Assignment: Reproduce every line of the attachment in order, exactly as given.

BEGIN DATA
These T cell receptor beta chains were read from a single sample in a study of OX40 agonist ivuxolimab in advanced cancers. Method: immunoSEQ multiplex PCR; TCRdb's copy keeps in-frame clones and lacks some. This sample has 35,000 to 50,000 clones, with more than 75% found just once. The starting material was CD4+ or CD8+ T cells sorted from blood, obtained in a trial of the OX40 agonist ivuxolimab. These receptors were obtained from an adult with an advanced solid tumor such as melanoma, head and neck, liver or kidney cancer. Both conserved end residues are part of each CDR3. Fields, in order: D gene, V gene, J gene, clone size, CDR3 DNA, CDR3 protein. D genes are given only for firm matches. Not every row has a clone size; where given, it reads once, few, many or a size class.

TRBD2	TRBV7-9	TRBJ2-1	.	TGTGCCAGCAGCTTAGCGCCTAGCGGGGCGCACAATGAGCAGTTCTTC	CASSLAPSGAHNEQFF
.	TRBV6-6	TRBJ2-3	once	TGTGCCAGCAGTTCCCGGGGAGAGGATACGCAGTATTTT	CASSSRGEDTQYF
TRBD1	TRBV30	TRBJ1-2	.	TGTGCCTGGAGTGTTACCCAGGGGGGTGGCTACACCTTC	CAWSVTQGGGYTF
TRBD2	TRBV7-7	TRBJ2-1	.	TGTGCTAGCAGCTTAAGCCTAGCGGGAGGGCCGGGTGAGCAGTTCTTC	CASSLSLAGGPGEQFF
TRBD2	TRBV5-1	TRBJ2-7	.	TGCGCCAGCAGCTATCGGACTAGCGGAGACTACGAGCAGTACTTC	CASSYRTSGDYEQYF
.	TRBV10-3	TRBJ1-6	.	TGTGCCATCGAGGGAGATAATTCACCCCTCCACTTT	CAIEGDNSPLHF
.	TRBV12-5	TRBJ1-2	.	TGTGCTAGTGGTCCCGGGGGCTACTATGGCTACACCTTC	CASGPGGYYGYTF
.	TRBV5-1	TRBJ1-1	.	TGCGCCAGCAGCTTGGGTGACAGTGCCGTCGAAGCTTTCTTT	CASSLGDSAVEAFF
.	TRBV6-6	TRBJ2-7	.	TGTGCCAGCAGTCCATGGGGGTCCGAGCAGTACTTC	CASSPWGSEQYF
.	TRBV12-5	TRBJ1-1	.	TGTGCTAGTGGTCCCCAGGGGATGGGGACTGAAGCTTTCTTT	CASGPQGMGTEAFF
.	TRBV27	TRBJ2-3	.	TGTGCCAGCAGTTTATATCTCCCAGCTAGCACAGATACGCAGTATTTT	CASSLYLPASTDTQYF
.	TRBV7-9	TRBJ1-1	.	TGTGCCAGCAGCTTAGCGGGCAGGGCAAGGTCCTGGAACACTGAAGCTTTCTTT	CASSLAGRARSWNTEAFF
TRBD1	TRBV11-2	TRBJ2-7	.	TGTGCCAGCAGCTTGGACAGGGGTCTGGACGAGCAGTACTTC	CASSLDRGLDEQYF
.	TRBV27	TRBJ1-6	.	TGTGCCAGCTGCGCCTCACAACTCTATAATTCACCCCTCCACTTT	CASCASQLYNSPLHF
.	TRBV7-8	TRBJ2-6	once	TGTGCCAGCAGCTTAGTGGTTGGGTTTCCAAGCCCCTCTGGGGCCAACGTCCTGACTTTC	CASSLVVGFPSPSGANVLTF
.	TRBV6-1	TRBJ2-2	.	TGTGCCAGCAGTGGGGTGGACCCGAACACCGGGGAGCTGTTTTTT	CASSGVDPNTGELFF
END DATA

These T cell receptor beta chains were read from a single sample in a study of OX40 agonist ivuxolimab in advanced cancers. Method: immunoSEQ multiplex PCR; TCRdb's copy keeps in-frame clones and lacks some. This sample has 35,000 to 50,000 clones, with more than 75% found just once. The starting material was CD4+ or CD8+ T cells sorted from blood, obtained in a trial of the OX40 agonist ivuxolimab. These receptors were obtained from an adult with an advanced solid tumor such as melanoma, head and neck, liver or kidney cancer. Both conserved end residues are part of each CDR3. Fields, in order: D gene, V gene, J gene, clone size, CDR3 DNA, CDR3 protein. D genes are given only for firm matches. Not every row has a clone size; where given, it reads once, few, many or a size class.

TRBD2	TRBV7-9	TRBJ2-1	.	TGTGCCAGCAGCTTAGCGCCTAGCGGGGCGCACAATGAGCAGTTCTTC	CASSLAPSGAHNEQFF
.	TRBV6-6	TRBJ2-3	once	TGTGCCAGCAGTTCCCGGGGAGAGGATACGCAGTATTTT	CASSSRGEDTQYF
TRBD1	TRBV30	TRBJ1-2	.	TGTGCCTGGAGTGTTACCCAGGGGGGTGGCTACACCTTC	CAWSVTQGGGYTF
TRBD2	TRBV7-7	TRBJ2-1	.	TGTGCTAGCAGCTTAAGCCTAGCGGGAGGGCCGGGTGAGCAGTTCTTC	CASSLSLAGGPGEQFF
TRBD2	TRBV5-1	TRBJ2-7	.	TGCGCCAGCAGCTATCGGACTAGCGGAGACTACGAGCAGTACTTC	CASSYRTSGDYEQYF
.	TRBV10-3	TRBJ1-6	.	TGTGCCATCGAGGGAGATAATTCACCCCTCCACTTT	CAIEGDNSPLHF
.	TRBV12-5	TRBJ1-2	.	TGTGCTAGTGGTCCCGGGGGCTACTATGGCTACACCTTC	CASGPGGYYGYTF
.	TRBV5-1	TRBJ1-1	.	TGCGCCAGCAGCTTGGGTGACAGTGCCGTCGAAGCTTTCTTT	CASSLGDSAVEAFF
.	TRBV6-6	TRBJ2-7	.	TGTGCCAGCAGTCCATGGGGGTCCGAGCAGTACTTC	CASSPWGSEQYF
.	TRBV12-5	TRBJ1-1	.	TGTGCTAGTGGTCCCCAGGGGATGGGGACTGAAGCTTTCTTT	CASGPQGMGTEAFF
.	TRBV27	TRBJ2-3	.	TGTGCCAGCAGTTTATATCTCCCAGCTAGCACAGATACGCAGTATTTT	CASSLYLPASTDTQYF
.	TRBV7-9	TRBJ1-1	.	TGTGCCAGCAGCTTAGCGGGCAGGGCAAGGTCCTGGAACACTGAAGCTTTCTTT	CASSLAGRARSWNTEAFF
TRBD1	TRBV11-2	TRBJ2-7	.	TGTGCCAGCAGCTTGGACAGGGGTCTGGACGAGCAGTACTTC	CASSLDRGLDEQYF
.	TRBV27	TRBJ1-6	.	TGTGCCAGCTGCGCCTCACAACTCTATAATTCACCCCTCCACTTT	CASCASQLYNSPLHF
.	TRBV7-8	TRBJ2-6	once	TGTGCCAGCAGCTTAGTGGTTGGGTTTCCAAGCCCCTCTGGGGCCAACGTCCTGACTTTC	CASSLVVGFPSPSGANVLTF
.	TRBV6-1	TRBJ2-2	.	TGTGCCAGCAGTGGGGTGGACCCGAACACCGGGGAGCTGTTTTTT	CASSGVDPNTGELFF